The future of H
The letter aitch seems to be used increasingly on British television news and advertising referring, for example, to HD and institutions such as HMRC and HSBC - there are plenty of them. And I am appalled by the frequency with which it is pronounced "Haitch" by newsreaders and other broadcasters who earn their living by speaking.
My own theory was that the problem originated among cockneys, trying to avoid "dropping their aitches". But it seems to be a countrywide phenomenon. Worse, I have discussed it with my grandchildren and learnt to my horror that they have been taught to say "haitch" in school.
Is this going on in other Anglophone countries?
The English language has great regional variation in pronounciation, accent, and usage. Is it "zee" or "zed"?
The proper usage can be debated endlessly -- and we will never come to agreement.
Several academic studies of regional speech differences recently made the news in America. While the media focused on one question -- is the generic term for a carbonated beverage soda? pop? or coke? -- the studies addressed a varierty of usage and pronounciation issues.
for maps showing this linguistic diversity.
|link||answered Jun 15 '13 at 14:54 Jeff Pribyl Grammarly Fellow|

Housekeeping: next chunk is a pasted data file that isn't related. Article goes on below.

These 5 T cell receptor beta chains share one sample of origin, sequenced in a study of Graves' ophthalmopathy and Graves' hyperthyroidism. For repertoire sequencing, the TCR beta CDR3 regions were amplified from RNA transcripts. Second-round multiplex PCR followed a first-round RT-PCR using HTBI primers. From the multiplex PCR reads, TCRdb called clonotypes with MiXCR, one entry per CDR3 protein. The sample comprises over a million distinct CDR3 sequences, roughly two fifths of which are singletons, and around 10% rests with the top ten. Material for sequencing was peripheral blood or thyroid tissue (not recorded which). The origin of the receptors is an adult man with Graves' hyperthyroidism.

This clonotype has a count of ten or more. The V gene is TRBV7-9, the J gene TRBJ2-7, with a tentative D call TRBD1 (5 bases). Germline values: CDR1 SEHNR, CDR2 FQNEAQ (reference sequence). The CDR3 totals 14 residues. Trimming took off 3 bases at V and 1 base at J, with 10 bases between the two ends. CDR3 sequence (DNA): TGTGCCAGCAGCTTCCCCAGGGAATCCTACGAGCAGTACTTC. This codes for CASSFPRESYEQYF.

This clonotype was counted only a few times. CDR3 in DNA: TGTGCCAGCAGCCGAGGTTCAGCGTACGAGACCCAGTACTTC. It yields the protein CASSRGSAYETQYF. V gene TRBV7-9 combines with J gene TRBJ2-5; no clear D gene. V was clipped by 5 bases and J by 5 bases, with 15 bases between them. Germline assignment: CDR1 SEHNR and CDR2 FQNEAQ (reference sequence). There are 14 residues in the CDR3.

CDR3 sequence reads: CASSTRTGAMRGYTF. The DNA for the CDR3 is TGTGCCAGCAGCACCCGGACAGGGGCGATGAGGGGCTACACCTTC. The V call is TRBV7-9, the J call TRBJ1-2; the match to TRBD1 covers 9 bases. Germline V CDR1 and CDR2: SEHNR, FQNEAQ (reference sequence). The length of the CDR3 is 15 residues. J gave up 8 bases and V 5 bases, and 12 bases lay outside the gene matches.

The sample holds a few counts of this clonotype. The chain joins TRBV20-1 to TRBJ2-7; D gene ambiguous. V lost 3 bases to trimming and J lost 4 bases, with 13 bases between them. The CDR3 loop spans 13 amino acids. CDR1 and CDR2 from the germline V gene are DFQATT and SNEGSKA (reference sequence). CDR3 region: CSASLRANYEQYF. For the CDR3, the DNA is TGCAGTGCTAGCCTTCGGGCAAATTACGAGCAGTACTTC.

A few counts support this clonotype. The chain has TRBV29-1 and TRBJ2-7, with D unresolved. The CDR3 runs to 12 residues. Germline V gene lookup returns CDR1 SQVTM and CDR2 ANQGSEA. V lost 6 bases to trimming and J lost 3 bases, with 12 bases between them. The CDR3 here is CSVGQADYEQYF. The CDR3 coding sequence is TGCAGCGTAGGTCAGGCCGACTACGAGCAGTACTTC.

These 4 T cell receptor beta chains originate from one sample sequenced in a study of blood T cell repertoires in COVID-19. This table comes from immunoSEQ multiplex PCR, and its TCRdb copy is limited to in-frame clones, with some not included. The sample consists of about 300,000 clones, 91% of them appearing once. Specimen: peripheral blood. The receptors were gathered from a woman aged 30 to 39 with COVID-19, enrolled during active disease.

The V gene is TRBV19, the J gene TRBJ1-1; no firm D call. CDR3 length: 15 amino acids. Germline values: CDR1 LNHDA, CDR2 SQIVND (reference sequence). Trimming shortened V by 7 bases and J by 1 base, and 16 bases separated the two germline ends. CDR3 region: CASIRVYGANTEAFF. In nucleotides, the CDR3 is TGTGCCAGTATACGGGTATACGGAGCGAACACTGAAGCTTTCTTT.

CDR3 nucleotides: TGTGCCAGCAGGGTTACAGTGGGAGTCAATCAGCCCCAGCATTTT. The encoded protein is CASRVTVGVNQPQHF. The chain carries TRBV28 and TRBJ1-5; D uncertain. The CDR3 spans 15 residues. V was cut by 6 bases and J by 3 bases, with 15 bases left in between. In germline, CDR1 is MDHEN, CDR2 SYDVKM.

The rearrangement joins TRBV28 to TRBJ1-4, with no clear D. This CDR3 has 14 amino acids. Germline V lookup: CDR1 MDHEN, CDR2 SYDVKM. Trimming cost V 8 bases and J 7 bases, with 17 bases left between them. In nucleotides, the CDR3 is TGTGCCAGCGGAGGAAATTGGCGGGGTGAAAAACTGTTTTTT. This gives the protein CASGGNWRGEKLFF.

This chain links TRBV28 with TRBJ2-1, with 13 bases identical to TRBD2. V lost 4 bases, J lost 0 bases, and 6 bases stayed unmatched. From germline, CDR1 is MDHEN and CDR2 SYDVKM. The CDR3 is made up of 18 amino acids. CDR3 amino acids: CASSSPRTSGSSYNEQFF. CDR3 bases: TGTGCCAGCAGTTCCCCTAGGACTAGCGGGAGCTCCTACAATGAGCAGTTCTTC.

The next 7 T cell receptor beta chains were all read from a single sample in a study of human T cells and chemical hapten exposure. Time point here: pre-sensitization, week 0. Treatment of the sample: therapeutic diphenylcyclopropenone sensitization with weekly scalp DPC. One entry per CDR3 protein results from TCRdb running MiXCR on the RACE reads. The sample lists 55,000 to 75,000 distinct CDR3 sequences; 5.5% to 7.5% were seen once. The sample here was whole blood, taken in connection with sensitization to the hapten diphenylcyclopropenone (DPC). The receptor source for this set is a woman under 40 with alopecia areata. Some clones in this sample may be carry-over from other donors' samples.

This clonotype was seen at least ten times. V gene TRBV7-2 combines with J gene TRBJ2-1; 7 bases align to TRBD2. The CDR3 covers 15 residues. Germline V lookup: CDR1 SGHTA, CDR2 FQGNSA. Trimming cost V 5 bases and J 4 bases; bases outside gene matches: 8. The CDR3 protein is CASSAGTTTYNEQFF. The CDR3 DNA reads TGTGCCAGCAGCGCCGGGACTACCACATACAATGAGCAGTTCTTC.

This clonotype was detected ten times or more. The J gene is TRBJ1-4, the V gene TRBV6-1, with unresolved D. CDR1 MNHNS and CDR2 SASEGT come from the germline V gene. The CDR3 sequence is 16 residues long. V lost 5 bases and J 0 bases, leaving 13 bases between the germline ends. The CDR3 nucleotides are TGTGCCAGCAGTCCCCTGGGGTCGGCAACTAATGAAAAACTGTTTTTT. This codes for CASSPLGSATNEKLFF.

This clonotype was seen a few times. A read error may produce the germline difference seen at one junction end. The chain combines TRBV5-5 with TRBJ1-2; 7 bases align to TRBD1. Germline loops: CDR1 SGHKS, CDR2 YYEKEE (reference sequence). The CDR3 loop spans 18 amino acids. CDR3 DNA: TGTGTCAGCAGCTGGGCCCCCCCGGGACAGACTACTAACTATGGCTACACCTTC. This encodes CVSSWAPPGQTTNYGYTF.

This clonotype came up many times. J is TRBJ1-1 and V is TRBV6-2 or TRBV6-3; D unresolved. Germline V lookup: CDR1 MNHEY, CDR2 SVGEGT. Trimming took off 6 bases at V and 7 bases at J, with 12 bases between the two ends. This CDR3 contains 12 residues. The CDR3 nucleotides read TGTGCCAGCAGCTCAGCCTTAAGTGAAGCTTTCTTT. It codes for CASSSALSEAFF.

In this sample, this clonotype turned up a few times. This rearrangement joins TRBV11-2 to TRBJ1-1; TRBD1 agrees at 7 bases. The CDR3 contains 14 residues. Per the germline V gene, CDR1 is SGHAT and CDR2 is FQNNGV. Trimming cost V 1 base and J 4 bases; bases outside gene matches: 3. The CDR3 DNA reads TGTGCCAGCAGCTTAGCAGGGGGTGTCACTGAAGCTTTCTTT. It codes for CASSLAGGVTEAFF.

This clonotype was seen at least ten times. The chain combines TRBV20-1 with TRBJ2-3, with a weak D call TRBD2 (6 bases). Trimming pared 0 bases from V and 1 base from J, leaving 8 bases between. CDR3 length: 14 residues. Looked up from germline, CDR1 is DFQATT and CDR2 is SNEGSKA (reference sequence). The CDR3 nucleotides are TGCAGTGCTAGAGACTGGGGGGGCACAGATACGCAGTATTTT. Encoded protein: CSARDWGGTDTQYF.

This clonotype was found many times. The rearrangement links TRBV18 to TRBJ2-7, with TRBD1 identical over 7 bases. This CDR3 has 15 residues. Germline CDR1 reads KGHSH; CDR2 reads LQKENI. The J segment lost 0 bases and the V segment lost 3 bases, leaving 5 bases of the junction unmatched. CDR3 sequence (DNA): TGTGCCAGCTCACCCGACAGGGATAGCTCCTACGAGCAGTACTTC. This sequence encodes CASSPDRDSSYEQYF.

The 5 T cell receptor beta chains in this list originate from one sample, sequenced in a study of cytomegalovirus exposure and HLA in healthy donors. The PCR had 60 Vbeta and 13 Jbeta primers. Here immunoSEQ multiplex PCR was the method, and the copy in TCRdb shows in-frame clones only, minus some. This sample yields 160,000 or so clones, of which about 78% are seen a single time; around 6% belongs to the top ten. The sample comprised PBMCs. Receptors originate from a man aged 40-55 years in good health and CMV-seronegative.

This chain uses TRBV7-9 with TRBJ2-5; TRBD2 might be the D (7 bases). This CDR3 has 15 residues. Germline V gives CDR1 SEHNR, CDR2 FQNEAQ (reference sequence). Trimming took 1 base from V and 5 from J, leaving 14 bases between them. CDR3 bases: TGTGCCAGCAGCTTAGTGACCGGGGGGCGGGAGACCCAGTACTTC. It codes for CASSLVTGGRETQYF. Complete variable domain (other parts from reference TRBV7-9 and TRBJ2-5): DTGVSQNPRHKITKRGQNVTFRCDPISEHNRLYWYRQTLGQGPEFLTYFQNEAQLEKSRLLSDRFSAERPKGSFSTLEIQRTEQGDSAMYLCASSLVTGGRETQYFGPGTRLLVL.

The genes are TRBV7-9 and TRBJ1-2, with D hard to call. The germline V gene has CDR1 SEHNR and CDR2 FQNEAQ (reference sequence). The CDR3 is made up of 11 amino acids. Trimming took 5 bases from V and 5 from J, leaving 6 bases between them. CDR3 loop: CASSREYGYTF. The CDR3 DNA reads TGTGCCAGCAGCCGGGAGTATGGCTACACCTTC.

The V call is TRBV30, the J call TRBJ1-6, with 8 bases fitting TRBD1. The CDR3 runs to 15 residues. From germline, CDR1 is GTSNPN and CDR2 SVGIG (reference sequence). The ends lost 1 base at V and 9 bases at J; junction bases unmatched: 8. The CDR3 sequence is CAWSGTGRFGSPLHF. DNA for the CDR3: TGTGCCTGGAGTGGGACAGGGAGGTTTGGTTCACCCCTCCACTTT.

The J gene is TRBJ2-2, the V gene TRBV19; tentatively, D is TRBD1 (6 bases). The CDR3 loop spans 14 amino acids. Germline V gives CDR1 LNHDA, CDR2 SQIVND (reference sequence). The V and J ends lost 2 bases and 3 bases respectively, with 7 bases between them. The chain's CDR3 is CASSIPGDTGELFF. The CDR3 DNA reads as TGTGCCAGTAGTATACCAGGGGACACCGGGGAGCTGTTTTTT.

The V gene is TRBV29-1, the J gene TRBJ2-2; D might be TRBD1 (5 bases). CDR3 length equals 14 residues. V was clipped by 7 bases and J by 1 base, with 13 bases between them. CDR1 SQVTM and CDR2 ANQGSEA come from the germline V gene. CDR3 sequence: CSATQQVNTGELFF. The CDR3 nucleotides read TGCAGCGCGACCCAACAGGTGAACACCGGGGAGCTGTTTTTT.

Thank you Jeff, but I am not in the least worried about the way the English language has changed in the US, or parts thereof; my concern is about the proliferation of the letter "haitch" which is an aberration I have yet to find in an English dictionary.
I have, however, discovered the answer to my question by the simple expedient of googling "haitch". There I found an abundance of debate and information on the subject - including the fact that "haitch" is a marker of religious persuasion in Ireland - and the general level of abhorrence shown toward this growing trend is quite reassuring. But the thought that 24% of British youth now believes "haitch" to be corrrect is still disturbing.
Perhaps the answer is to follow the example set by That Mitchell and Webb Show Series 4 - Episode 1 (Grammar Nazi) which Greenlaner uploaded to The Student Room. Well worth seeing!
The fight for our aitch is not yet lost, as was demonstrated only last night on LBC (London talk radio) when a caller was cut off for saying haitch! A major step forward!
|link||answered Jun 15 '13 at 16:55 Michael Cranfield Expert|
I am convinced the letter "H" will, in the future, remain the eighth letter of both the UK and US versions of the Latin-based alphabet. Unfortunately this may not be the case in the 80% of the remainder of the English speaking world where some UK-sympathetic grammarians are considering a swap (since they control the rules of English); making "J" the eighth and "H" the tenth letters respectively.
|link||answered Jun 16 '13 at 02:33 Brother Dave Contributor|
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